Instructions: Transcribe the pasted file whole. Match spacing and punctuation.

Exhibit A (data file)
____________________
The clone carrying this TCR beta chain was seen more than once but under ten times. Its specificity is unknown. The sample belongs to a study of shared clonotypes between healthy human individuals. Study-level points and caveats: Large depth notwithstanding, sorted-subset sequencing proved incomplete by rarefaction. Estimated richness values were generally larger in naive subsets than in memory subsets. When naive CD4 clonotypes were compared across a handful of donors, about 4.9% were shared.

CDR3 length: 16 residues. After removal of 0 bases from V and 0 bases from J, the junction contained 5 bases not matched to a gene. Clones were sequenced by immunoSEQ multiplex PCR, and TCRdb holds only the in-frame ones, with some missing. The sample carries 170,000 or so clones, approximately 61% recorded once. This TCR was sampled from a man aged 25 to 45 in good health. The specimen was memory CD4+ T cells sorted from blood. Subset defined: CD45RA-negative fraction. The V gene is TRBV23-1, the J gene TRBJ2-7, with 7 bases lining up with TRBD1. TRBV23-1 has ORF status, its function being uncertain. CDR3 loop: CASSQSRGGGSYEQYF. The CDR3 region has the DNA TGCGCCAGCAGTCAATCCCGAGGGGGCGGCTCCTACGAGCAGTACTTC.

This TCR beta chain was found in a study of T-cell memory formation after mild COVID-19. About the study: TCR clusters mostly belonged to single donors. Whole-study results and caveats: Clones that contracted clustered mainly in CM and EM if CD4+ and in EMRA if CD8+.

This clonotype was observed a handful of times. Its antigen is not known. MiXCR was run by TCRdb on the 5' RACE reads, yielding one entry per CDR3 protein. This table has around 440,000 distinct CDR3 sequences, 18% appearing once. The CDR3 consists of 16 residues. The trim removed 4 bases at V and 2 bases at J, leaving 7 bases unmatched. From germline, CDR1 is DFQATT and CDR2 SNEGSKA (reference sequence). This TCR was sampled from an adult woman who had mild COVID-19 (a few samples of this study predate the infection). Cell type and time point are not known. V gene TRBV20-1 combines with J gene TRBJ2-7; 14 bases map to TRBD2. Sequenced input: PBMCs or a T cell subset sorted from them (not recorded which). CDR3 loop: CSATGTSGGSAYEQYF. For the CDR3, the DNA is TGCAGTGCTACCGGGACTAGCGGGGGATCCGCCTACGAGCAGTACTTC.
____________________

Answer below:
The clone carrying this TCR beta chain was seen more than once but under ten times. Its specificity is unknown. The sample belongs to a study of shared clonotypes between healthy human individuals. Study-level points and caveats: Large depth notwithstanding, sorted-subset sequencing proved incomplete by rarefaction. Estimated richness values were generally larger in naive subsets than in memory subsets. When naive CD4 clonotypes were compared across a handful of donors, about 4.9% were shared.

CDR3 length: 16 residues. After removal of 0 bases from V and 0 bases from J, the junction contained 5 bases not matched to a gene. Clones were sequenced by immunoSEQ multiplex PCR, and TCRdb holds only the in-frame ones, with some missing. The sample carries 170,000 or so clones, approximately 61% recorded once. This TCR was sampled from a man aged 25 to 45 in good health. The specimen was memory CD4+ T cells sorted from blood. Subset defined: CD45RA-negative fraction. The V gene is TRBV23-1, the J gene TRBJ2-7, with 7 bases lining up with TRBD1. TRBV23-1 has ORF status, its function being uncertain. CDR3 loop: CASSQSRGGGSYEQYF. The CDR3 region has the DNA TGCGCCAGCAGTCAATCCCGAGGGGGCGGCTCCTACGAGCAGTACTTC.

This TCR beta chain was found in a study of T-cell memory formation after mild COVID-19. About the study: TCR clusters mostly belonged to single donors. Whole-study results and caveats: Clones that contracted clustered mainly in CM and EM if CD4+ and in EMRA if CD8+.

This clonotype was observed a handful of times. Its antigen is not known. MiXCR was run by TCRdb on the 5' RACE reads, yielding one entry per CDR3 protein. This table has around 440,000 distinct CDR3 sequences, 18% appearing once. The CDR3 consists of 16 residues. The trim removed 4 bases at V and 2 bases at J, leaving 7 bases unmatched. From germline, CDR1 is DFQATT and CDR2 SNEGSKA (reference sequence). This TCR was sampled from an adult woman who had mild COVID-19 (a few samples of this study predate the infection). Cell type and time point are not known. V gene TRBV20-1 combines with J gene TRBJ2-7; 14 bases map to TRBD2. Sequenced input: PBMCs or a T cell subset sorted from them (not recorded which). CDR3 loop: CSATGTSGGSAYEQYF. For the CDR3, the DNA is TGCAGTGCTACCGGGACTAGCGGGGGATCCGCCTACGAGCAGTACTTC.